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Critically appraised topic on adverse food reactions of companion animals (4): can we diagnose adverse food reactions in dogs and cats with in vivo or in vitro tests?



The gold standard to diagnose adverse food reactions (AFRs) in the dog and cat is currently an elimination diet with subsequent provocation trials. However, those trials are inconvenient and client compliance can be low. Our objective was to systematically review the literature to evaluate in vivo and in vitro tests used to diagnose AFR in small animals.


We searched three databases (CAB Abstracts, MEDLINE and Web of Science) for pertinent references on September 16, 2016. Among 71, 544 and 41 articles found in the CAB Abstract, MEDLINE and Web of Science databases, respectively, we selected 22 articles and abstracts from conference proceedings that reported data usable for evaluation of tests for AFR. Serum tests for food-specific IgE and IgG, intradermal testing with food antigens, lymphocyte proliferation tests, fecal food-specific IgE, patch, gastroscopic, and colonoscopic testing were evaluated.


Testing for serum food-specific IgE and IgG showed low repeatability and, in dogs, a highly variable accuracy. In cats, the accuracy of testing for food-specific IgE was low. Lymphocyte proliferation tests were more frequently positive and more accurate in animals with AFR, but, as they are more difficult to perform, they remain currently a research tool. All other reported tests were only evaluated by individual studies with small numbers of animals. Negative patch test reactions have a very high negative predictability in dogs and could enable a choice of ingredients for the elimination diet in selected patients. Gastroscopic and colonoscopic testing as well as food-specific fecal IgE or food-specific serum IgG measurements appear less useful. Currently, the best diagnostic procedure to identify AFRs in small animals remains an elimination diet with subsequent provocation trials.


Elimination diets with subsequent provocation trials are uniformly recommended to diagnose adverse food reactions (AFRs) in dogs and cats [1,2,3,4,5]. However, performing home-cooked elimination diets and monitoring of clinical changes during the diet and subsequent provocation tests are work-intensive and time consuming and pet and client compliance is variable [1, 6]. For owners, laboratory tests of blood, saliva, and hair from patients offer an easier way to achieve a diagnosis of AFRs.

Clinical scenario

Consider the example of two patients: a six-month-old female intact Labrador retriever and a five-year-old female spayed Domestic Shorthair cat. Both animals exhibit pruritus that manifests by year-round scratching. The dog also suffers from flatulence and occasional episodes of vomiting. The cat has several patches of self-induced hair loss on the abdomen and flanks and an indolent ulcer on the left upper lip. You inform the owners of both patients that you suspect that all clinical signs might be caused by a reaction to a component of their pet’s diet and advise that an elimination diet is indicated for eight weeks to evaluate potential food involvement [7]. The owners ask you if there is an easier way to identify the role of food antigens such as, for example, a blood test.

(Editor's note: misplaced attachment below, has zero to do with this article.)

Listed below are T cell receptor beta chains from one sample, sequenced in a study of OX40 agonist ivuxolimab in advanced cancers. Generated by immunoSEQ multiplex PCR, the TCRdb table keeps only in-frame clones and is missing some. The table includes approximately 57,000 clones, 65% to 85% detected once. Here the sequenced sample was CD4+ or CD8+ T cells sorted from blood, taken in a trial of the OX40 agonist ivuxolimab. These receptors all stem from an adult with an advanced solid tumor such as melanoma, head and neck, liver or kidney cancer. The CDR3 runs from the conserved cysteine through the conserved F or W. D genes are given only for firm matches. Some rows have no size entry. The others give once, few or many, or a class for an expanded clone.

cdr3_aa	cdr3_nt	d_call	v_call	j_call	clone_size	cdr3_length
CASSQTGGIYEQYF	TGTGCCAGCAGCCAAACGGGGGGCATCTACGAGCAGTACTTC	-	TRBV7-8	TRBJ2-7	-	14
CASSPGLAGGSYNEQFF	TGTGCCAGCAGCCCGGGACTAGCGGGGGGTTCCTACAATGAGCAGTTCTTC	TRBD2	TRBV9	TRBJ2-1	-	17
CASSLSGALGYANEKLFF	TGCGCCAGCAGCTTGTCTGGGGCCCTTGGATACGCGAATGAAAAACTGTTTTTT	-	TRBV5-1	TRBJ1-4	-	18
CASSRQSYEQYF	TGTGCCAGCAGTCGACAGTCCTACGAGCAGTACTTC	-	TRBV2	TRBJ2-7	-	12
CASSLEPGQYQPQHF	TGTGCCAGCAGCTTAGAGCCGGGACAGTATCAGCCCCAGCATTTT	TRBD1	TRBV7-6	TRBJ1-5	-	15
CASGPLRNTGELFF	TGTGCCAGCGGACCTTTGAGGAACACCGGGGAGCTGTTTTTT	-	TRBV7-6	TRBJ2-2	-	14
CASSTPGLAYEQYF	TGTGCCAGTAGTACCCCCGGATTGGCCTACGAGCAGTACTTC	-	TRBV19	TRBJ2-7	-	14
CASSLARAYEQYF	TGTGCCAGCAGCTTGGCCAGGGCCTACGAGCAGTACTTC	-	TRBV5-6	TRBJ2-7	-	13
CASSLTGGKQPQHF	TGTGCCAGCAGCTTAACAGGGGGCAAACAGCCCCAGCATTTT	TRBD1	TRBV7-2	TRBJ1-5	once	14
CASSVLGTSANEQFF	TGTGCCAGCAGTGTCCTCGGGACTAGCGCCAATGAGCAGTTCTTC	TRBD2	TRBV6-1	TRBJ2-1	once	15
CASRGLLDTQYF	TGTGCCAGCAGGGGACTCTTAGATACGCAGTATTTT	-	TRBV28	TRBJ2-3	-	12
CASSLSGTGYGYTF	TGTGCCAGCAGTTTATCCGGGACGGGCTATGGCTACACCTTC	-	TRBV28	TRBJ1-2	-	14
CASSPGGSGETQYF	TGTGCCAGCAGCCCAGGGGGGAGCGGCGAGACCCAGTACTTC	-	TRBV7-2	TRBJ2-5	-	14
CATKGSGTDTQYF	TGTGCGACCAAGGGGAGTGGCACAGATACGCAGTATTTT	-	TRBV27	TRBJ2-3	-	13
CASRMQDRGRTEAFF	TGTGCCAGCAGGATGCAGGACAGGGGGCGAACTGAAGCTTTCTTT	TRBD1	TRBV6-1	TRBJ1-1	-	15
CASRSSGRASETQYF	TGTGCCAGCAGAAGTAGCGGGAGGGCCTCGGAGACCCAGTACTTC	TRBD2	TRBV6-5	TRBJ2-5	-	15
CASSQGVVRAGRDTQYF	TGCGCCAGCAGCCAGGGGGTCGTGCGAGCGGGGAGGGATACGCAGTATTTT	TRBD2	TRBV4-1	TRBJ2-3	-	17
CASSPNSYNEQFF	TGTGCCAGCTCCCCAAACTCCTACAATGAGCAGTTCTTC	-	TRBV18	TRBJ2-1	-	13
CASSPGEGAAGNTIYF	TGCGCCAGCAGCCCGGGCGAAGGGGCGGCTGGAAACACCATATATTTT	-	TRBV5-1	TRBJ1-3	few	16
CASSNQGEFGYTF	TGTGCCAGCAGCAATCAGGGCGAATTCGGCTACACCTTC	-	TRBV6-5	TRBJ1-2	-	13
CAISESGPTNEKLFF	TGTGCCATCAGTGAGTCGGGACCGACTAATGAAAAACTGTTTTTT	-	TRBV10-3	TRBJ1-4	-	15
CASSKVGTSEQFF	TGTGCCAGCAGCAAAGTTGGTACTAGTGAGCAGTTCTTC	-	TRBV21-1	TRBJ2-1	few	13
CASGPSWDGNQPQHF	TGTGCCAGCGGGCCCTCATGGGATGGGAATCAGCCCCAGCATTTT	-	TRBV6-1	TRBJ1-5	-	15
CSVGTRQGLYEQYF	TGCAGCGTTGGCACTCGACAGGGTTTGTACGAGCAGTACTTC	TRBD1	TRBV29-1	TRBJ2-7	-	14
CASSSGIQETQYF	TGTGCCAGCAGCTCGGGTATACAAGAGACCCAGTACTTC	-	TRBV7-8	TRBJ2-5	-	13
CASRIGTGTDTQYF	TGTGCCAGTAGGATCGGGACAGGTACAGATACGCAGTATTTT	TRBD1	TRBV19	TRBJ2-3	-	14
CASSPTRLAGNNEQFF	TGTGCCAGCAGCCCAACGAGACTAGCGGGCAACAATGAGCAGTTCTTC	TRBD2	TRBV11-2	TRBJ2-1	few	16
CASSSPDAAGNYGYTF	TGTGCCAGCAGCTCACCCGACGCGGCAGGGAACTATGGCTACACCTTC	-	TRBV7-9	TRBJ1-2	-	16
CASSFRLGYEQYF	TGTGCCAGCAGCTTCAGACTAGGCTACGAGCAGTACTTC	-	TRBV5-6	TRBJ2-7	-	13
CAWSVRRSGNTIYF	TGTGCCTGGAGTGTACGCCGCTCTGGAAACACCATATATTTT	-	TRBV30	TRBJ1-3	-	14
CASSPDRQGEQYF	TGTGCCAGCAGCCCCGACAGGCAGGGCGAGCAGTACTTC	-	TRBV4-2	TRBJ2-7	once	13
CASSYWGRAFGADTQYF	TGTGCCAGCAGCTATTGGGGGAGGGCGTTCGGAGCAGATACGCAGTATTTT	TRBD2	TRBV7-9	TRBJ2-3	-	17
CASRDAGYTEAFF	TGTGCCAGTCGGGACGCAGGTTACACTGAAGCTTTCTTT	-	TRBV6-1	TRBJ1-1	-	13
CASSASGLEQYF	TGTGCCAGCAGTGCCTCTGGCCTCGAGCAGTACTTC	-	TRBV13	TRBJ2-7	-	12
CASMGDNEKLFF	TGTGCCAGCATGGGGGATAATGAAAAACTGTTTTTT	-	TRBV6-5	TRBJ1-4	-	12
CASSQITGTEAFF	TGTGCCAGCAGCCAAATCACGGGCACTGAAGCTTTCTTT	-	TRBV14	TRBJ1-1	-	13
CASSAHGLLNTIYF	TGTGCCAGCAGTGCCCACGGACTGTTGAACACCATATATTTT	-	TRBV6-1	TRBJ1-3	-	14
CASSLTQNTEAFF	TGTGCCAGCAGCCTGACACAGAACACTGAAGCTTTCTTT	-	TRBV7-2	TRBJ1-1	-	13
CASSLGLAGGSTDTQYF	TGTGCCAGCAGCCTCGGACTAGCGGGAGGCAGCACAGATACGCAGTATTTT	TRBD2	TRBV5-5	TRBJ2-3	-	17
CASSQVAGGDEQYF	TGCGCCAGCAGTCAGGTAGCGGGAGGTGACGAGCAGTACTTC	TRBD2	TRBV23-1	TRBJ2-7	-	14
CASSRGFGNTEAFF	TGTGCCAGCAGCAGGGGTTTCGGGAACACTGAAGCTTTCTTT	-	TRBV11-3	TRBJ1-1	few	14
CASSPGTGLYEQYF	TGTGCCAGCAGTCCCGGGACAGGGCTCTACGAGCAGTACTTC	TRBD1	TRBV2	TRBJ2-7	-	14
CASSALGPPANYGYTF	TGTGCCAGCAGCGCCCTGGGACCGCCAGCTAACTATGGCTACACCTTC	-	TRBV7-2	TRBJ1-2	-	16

Structured question

Can we diagnose AFRs in dogs and cats with in vivo or in vitro tests?

Search strategy

We searched the Web of Science (Core Collection), MEDLINE and CAB Abstract databases on September 16, 2016 using the following string: (dog* or canine or cat* or feline) and (food* or diet*) and test* and (allerg* or hypersens* or adverse) not (human* or child* or adult*). We limited the search to journal articles published from 1980 to present; there were no language restrictions. Bibliographies from selected articles and proceedings of recent specialized veterinary dermatology and internal medicine conferences were also searched.

Identified evidence

Our literature search identified 71, 544 and 41 articles in the CAB Abstract, MEDLINE and Web of Science (Core Collection) databases, respectively. Abstracts of relevant titles were screened and any potentially useful manuscript was downloaded and scrutinised in detail. The bibliography of these articles was examined further for additional pertinent citations. In addition, proceedings of recent veterinary dermatology or internal medicine conferences were evaluated.

Altogether, we selected 23 papers [1, 3,4,5,6, 8,9,10,11,12,13,14,15,16,17,18,19,20,21,22,23,24,25] and one abstract from conference proceedings [26] that reported results of various laboratory tests in dogs or cats where an AFR was definitely diagnosed or ruled-out. We excluded studies where the diagnosis of AFR was not confirmed or the results of the individual laboratory tests could not be attributed to a specific patient. The chosen publications were mostly case-control studies, and there were two case series [11, 12] and one each a single case report [10] and a prospective cohort study [13]. In all, there were twelve studies testing food-specific IgE in the serum of dogs [1, 5, 6, 9, 10, 12,13,14, 16, 18, 23, 24] and three in cats [15, 17, 21]. Four studies also evaluated canine food-specific IgG [1, 5, 16, 27]. Lymphocyte proliferation tests were assessed in four studies in dogs [11, 14, 18, 20] and one in cats [15]. In dogs, intradermal testing and gastroscopic food testing were reported in six [3, 4, 9, 10, 13, 14] and three studies [8, 19, 28] respectively. There were two studies for patch testing in dogs [5, 25], and one study each for gastroscopic food testing in cats [17], colonoscopic testing in dogs [22], determination of canine fecal IgE [8] and hair and saliva testing in dogs [26]. Some studies evaluated several different tests in dogs [1, 4, 5, 10, 11, 13, 14, 16, 18, 23] and in cats [15]. Studies were reported from 1991 [4] to 2017 [24, 25]}. All papers were in English except one, which was in German [1]. The number of animals and type of test performed in each paper are listed in Table 1.

Table 1 Number of tested animals and type of test performed